Marvin Harrison, Orlando Pace and ESPN’s Tom Jackson among those honored at Hall of Fame ceremony
Saturday was a day of celebration in Canton, Ohio
Saturday night marked the enshrinement of the NFL’s newest Hall of Fame class, and it included the first African-American coach to win an NFL championship — Tony Dungy. Along with Dungy, the inductees included Brett Favre, Kevin Greene, Orlando Pace, Ken Stabler, Dick Stanfel, Ed DeBartolo Jr. and Marvin Harrison.
During Harrison’s speech, he made sure to note just how influential and important Dungy, his old coach with the Indianapolis Colts, was to him not just on the field, but off of it, too. Harrison said that Dungy showed him and his teammates how to be men, “but the most important thing is,” Harrison said, “you taught us about fatherhood.”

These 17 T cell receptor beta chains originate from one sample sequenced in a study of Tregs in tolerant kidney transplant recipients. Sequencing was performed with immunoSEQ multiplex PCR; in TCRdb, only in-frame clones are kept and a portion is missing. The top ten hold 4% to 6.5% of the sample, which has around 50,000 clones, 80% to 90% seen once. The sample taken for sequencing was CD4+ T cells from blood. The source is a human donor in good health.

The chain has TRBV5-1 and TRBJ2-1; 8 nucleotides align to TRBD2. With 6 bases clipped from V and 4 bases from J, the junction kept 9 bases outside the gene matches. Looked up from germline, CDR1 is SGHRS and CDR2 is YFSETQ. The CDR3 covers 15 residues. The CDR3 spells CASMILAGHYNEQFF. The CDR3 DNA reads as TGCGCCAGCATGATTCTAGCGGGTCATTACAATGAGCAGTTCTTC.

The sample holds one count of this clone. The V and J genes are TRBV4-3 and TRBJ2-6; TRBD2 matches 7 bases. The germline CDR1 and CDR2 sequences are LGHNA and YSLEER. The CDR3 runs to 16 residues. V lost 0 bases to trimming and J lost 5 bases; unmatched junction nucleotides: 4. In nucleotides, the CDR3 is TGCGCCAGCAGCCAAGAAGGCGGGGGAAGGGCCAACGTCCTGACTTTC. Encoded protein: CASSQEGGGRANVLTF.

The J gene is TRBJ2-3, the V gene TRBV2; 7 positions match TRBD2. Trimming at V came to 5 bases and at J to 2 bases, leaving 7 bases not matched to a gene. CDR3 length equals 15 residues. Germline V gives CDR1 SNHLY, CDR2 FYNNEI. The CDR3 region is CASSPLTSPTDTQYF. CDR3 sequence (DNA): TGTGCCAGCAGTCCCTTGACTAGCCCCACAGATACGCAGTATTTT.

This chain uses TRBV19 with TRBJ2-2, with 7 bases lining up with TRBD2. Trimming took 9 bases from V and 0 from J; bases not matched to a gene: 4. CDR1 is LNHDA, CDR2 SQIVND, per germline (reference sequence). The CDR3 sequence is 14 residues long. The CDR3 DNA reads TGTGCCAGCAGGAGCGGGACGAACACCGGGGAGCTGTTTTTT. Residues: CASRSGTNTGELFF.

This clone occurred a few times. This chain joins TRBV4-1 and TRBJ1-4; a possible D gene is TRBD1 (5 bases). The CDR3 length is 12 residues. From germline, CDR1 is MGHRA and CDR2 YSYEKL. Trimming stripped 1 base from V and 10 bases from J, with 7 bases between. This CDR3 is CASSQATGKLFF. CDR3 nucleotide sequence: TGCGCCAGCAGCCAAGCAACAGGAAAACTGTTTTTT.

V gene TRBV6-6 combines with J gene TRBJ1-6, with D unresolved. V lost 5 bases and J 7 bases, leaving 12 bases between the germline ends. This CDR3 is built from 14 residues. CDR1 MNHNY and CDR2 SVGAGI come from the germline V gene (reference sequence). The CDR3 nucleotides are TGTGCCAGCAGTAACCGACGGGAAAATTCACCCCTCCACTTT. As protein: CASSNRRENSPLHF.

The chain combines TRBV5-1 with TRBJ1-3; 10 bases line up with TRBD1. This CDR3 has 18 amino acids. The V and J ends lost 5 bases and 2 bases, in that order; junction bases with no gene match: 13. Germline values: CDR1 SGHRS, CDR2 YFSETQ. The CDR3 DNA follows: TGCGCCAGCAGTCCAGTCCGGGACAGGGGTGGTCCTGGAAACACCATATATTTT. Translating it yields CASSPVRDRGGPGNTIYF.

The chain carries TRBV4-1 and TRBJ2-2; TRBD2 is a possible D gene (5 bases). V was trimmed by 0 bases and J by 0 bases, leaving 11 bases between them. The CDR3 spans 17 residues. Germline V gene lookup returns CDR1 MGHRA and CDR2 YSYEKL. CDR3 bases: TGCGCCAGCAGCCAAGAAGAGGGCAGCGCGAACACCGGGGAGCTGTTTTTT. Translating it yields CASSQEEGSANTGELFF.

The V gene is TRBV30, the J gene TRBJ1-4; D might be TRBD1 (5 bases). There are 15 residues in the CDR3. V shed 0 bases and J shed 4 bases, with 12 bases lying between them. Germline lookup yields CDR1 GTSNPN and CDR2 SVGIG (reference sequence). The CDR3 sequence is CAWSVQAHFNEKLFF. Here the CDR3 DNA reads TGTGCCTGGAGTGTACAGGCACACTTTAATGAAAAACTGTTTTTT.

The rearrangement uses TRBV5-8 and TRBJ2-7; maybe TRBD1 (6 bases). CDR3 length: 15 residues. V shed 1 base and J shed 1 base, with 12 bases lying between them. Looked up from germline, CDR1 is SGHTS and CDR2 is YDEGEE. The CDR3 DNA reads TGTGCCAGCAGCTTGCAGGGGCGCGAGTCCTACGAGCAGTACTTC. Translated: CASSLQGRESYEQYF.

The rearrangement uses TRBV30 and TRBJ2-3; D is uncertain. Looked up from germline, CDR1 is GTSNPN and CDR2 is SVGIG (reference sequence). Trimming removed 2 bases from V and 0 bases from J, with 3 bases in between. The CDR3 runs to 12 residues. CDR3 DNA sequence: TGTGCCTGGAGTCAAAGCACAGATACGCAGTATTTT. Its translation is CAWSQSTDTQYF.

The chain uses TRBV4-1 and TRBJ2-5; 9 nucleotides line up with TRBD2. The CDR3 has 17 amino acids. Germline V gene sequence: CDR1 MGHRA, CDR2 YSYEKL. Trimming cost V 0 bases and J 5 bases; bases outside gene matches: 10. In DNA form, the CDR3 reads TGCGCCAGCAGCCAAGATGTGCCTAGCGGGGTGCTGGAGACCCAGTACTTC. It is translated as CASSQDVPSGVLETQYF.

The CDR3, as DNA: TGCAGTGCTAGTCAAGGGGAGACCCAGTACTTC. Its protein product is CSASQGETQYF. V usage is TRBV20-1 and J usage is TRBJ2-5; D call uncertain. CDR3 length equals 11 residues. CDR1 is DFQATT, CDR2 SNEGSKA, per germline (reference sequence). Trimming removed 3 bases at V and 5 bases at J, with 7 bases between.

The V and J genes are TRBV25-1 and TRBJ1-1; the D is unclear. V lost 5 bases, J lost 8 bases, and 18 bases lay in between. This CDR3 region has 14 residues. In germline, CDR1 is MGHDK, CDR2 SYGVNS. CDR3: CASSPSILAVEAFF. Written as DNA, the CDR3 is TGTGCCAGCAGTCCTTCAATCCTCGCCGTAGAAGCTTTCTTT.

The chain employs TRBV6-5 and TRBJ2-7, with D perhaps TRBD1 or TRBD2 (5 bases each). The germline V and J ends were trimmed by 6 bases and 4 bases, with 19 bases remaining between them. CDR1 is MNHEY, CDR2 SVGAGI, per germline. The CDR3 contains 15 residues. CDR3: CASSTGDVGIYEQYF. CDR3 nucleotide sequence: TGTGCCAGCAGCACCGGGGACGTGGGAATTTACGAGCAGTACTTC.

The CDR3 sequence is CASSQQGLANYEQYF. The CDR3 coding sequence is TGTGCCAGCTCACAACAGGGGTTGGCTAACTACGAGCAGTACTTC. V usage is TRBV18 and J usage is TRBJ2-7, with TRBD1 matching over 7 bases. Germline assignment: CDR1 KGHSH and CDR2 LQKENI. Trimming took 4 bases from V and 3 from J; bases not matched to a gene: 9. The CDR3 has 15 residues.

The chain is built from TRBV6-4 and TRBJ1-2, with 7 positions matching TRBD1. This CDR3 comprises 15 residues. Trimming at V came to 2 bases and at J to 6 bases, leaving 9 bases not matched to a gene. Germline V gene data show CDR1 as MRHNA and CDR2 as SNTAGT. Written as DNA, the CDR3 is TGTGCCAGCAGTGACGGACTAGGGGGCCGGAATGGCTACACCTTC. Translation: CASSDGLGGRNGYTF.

When it was Dungy’s turn, he made sure to mention the 10 African-American assistant coaches in the NFL during Dungy’s rookie year. He thanked them for paving the way and said, “We were in the ’80s, trying to decide if we could make a career in coaching or not. Without those 10 coaches laying the groundwork, the league would not have the 200-plus minority assistant coaches it has today. And we would not have had Lovie Smith and Tony Dungy coaching against each other in Super Bowl XLI.”
Dungy also thanked former NFL coach Dennis Green, who died last month at age 67. “He went out of his way to teach me the responsibilities of being a head coach,” Dungy said. “I thanked him many, many, many times over the years, but I really wish I could thank him one more time tonight for everything he did to help me take that final step.”
Pace said getting to this moment and being inducted into the Hall of Fame was forever his goal. From high school to college to the pros, he always thought about wearing that gold jacket. “I never spoke to anybody about my goals,” Pace said, “but it fueled the fire inside of me that I unleashed in every game I played.”
The night also marked the final on-air sendoff for ESPN’s Tom Jackson, who is retiring after a memorable 29-year run. Jackson and Chris Berman even sent it back to SportsCenter one last time: